I have learned this phrase some time ago and since it has been sounding strange. The beginning is all fine « montrer du doigt » and I’m expecting to hear something more than just a specific responsibility. Is « le doigt la responsabilité » a phrase in French, maybe?

I'm confused by the "...doigt la responsabilité" rather than the "du doigt". It sounds like someone dropped one "de" in front of "la". "...doigt de la responsabilité" sounds more correct. Is there a phrase that has a construction "[verb] du/de la [object] le/la [noun"?

For example, in the phrase "Tirer des leçons de la situation", there's "de" in front of "la". Or "Prendre du recul sur la situation", again there's "sur" before "la", or "Changer du tout au tout"...

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    Does it sound strange because there's a prepositional phrase between the verb and the direct object? Would "Montrer la responsabilité du doigt" sound better? If this is the case, you're taking English rules (or more precisely, guidelines) and applying them to French. Of course, if English isn't your first language, my comment may be completely off-base. Apr 30, 2023 at 16:42
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    @PeterShor Indeed splitting the prepositional phrase from the verb is not a problem in French. But as far as the question goes I'm not sure what it's really asking.
    – None
    Apr 30, 2023 at 16:46
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    La responsabilité is the direct objet of montrer, so there should be no preposition between the verb and the object. Du doigt is a circumstantial complement, montrer du doigt means the same than montrer avec le doigt (but we don't say that).
    – None
    Apr 30, 2023 at 16:52
  • Does this dictionary entry help in any way? Or this one?
    – None
    Apr 30, 2023 at 17:23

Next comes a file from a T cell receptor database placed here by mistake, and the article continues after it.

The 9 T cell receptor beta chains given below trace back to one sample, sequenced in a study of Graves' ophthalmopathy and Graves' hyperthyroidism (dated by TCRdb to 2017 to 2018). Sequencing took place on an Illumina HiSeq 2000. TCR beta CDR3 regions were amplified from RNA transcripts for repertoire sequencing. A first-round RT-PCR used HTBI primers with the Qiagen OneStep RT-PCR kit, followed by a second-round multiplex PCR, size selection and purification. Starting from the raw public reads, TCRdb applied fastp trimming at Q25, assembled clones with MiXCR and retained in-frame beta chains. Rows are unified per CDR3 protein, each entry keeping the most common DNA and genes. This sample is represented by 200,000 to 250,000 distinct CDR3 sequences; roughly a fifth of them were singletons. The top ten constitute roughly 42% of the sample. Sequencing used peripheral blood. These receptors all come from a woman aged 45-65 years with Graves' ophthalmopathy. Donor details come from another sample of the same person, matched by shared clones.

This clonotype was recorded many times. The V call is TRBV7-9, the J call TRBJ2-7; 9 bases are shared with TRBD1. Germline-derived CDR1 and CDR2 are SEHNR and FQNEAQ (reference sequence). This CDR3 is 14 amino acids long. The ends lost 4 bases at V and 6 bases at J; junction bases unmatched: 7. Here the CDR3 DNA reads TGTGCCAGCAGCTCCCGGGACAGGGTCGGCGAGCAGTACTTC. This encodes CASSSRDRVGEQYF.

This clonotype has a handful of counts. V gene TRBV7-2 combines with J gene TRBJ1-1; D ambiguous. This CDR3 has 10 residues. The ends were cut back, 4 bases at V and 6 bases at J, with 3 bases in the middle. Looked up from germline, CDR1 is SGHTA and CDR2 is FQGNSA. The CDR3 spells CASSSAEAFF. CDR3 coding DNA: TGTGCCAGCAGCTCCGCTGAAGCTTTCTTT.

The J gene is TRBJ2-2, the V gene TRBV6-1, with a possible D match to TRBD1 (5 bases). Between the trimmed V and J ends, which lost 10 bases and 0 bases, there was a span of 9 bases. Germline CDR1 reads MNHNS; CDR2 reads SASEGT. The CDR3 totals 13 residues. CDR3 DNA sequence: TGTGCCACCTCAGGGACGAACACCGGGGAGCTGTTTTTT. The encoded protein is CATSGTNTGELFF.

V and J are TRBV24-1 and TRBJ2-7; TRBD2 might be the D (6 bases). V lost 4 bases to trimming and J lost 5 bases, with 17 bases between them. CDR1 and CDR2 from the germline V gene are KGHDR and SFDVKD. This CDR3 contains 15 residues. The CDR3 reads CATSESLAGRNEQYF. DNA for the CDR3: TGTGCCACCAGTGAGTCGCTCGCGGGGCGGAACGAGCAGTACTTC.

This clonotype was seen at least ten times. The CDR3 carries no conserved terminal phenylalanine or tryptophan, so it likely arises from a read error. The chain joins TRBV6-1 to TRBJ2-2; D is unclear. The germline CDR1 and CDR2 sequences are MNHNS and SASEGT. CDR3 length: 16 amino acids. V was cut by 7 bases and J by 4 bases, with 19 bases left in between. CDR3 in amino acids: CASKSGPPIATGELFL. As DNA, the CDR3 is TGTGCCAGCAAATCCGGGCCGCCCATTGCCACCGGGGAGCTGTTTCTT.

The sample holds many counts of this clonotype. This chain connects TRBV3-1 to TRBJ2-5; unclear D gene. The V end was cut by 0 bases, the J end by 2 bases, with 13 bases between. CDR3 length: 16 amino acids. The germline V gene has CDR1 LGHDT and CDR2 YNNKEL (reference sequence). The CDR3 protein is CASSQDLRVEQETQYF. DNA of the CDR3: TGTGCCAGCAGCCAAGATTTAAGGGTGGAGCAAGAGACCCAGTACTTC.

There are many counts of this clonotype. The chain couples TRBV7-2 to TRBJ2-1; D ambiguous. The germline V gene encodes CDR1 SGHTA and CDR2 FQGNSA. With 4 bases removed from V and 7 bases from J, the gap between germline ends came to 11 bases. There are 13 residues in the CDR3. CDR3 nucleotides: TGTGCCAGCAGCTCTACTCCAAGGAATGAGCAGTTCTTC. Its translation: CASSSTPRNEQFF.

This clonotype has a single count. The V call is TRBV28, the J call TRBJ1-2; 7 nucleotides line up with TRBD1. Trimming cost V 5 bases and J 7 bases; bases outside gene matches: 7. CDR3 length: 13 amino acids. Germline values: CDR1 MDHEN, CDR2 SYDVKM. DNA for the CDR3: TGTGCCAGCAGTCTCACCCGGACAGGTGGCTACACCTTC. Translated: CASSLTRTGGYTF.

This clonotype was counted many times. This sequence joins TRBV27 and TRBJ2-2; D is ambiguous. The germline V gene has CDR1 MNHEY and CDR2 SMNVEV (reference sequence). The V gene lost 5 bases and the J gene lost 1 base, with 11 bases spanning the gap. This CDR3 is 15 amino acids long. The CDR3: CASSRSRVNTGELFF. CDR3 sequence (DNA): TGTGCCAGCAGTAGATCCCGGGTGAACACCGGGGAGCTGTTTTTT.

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    It's possible to say also montrer la responsabilité du doigt, which brings the direct object closer to the verb montrer.
    – Frank
    Apr 30, 2023 at 17:44

1 Answer 1


Let's start from this sentence :

On montre du doigt la responsabilité des paysans dans la gestion de l'eau.

We can split the sentence thus:

  • On montre du doigt where du doigt is a circumstantial complement. Montrer du doigt is a phrase in which du doigt means avec le doigt (but we don't say avec le doigt).
  • la responsabilité des paysans is the direct object of montrer. Montrer is a transitive verb and as such is followed by a direct object (which means there is no preposition between the verb and the object).

One can say montrer du doigt quelque chose or montrer quelque chose du doigt, the object can be placed indifferently, but not all the time, it mostly depends on its length. In my example I would not split montrer from du doigt because the object is rather long. It's often a matter of feeling.

Tirer des leçons de quelque chose is a different construction. We have the verb tirer which has a direct objet: des leçons, and a circumstantial complement : de la situation : on tire de quelque chose, this de means "from". The same with prendre du recul sur la situation, du recul is a circumstantial complement introduced by the preposition sur. In the above example la responsabilité is not a circumstantial complement but the direct object of the verb (whereas du doigt could be said to be a circumstantial complement).

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